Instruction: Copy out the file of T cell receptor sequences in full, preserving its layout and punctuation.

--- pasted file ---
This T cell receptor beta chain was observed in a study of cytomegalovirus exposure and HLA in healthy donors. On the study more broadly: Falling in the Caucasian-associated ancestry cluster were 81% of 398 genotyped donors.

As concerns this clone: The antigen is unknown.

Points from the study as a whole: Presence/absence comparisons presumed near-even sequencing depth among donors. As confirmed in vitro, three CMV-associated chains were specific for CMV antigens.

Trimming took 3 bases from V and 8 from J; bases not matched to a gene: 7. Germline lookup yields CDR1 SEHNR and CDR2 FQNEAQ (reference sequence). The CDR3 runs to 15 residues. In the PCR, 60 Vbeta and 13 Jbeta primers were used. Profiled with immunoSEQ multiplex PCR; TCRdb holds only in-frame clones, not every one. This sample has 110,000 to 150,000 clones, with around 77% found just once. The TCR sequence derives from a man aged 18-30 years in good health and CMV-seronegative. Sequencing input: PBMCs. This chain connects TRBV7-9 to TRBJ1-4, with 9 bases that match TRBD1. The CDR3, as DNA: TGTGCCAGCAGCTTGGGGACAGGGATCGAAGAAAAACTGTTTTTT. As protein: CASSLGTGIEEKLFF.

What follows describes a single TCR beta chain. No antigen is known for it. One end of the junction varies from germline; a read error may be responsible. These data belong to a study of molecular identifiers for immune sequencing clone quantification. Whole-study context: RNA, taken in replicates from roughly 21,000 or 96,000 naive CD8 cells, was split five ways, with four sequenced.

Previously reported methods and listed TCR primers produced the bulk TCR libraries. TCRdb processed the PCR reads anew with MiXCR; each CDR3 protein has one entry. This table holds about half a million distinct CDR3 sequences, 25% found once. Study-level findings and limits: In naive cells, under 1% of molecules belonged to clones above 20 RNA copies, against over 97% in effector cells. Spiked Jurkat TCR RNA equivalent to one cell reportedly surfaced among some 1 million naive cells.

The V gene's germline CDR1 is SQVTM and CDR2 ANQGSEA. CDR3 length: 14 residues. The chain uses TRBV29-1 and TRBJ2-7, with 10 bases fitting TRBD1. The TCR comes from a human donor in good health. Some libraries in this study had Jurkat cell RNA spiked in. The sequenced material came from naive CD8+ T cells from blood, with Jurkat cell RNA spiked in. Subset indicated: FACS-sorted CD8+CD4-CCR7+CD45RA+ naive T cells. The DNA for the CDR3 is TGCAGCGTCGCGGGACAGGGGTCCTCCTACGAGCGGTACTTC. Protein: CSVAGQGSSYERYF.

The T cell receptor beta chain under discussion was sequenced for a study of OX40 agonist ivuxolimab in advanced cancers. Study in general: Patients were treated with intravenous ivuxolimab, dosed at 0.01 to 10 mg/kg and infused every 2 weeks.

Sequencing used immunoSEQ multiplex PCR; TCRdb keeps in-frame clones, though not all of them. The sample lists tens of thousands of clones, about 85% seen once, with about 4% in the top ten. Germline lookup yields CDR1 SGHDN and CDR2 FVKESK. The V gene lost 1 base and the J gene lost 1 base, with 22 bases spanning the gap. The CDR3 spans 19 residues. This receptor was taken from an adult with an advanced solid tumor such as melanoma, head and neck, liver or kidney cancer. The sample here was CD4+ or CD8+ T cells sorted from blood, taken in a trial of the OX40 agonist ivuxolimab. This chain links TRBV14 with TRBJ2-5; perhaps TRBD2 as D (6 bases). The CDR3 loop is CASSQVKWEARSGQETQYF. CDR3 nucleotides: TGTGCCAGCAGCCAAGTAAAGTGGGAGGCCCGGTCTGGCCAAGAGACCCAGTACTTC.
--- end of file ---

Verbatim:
This T cell receptor beta chain was observed in a study of cytomegalovirus exposure and HLA in healthy donors. On the study more broadly: Falling in the Caucasian-associated ancestry cluster were 81% of 398 genotyped donors.

As concerns this clone: The antigen is unknown.

Points from the study as a whole: Presence/absence comparisons presumed near-even sequencing depth among donors. As confirmed in vitro, three CMV-associated chains were specific for CMV antigens.

Trimming took 3 bases from V and 8 from J; bases not matched to a gene: 7. Germline lookup yields CDR1 SEHNR and CDR2 FQNEAQ (reference sequence). The CDR3 runs to 15 residues. In the PCR, 60 Vbeta and 13 Jbeta primers were used. Profiled with immunoSEQ multiplex PCR; TCRdb holds only in-frame clones, not every one. This sample has 110,000 to 150,000 clones, with around 77% found just once. The TCR sequence derives from a man aged 18-30 years in good health and CMV-seronegative. Sequencing input: PBMCs. This chain connects TRBV7-9 to TRBJ1-4, with 9 bases that match TRBD1. The CDR3, as DNA: TGTGCCAGCAGCTTGGGGACAGGGATCGAAGAAAAACTGTTTTTT. As protein: CASSLGTGIEEKLFF.

What follows describes a single TCR beta chain. No antigen is known for it. One end of the junction varies from germline; a read error may be responsible. These data belong to a study of molecular identifiers for immune sequencing clone quantification. Whole-study context: RNA, taken in replicates from roughly 21,000 or 96,000 naive CD8 cells, was split five ways, with four sequenced.

Previously reported methods and listed TCR primers produced the bulk TCR libraries. TCRdb processed the PCR reads anew with MiXCR; each CDR3 protein has one entry. This table holds about half a million distinct CDR3 sequences, 25% found once. Study-level findings and limits: In naive cells, under 1% of molecules belonged to clones above 20 RNA copies, against over 97% in effector cells. Spiked Jurkat TCR RNA equivalent to one cell reportedly surfaced among some 1 million naive cells.

The V gene's germline CDR1 is SQVTM and CDR2 ANQGSEA. CDR3 length: 14 residues. The chain uses TRBV29-1 and TRBJ2-7, with 10 bases fitting TRBD1. The TCR comes from a human donor in good health. Some libraries in this study had Jurkat cell RNA spiked in. The sequenced material came from naive CD8+ T cells from blood, with Jurkat cell RNA spiked in. Subset indicated: FACS-sorted CD8+CD4-CCR7+CD45RA+ naive T cells. The DNA for the CDR3 is TGCAGCGTCGCGGGACAGGGGTCCTCCTACGAGCGGTACTTC. Protein: CSVAGQGSSYERYF.

The T cell receptor beta chain under discussion was sequenced for a study of OX40 agonist ivuxolimab in advanced cancers. Study in general: Patients were treated with intravenous ivuxolimab, dosed at 0.01 to 10 mg/kg and infused every 2 weeks.

Sequencing used immunoSEQ multiplex PCR; TCRdb keeps in-frame clones, though not all of them. The sample lists tens of thousands of clones, about 85% seen once, with about 4% in the top ten. Germline lookup yields CDR1 SGHDN and CDR2 FVKESK. The V gene lost 1 base and the J gene lost 1 base, with 22 bases spanning the gap. The CDR3 spans 19 residues. This receptor was taken from an adult with an advanced solid tumor such as melanoma, head and neck, liver or kidney cancer. The sample here was CD4+ or CD8+ T cells sorted from blood, taken in a trial of the OX40 agonist ivuxolimab. This chain links TRBV14 with TRBJ2-5; perhaps TRBD2 as D (6 bases). The CDR3 loop is CASSQVKWEARSGQETQYF. CDR3 nucleotides: TGTGCCAGCAGCCAAGTAAAGTGGGAGGCCCGGTCTGGCCAAGAGACCCAGTACTTC.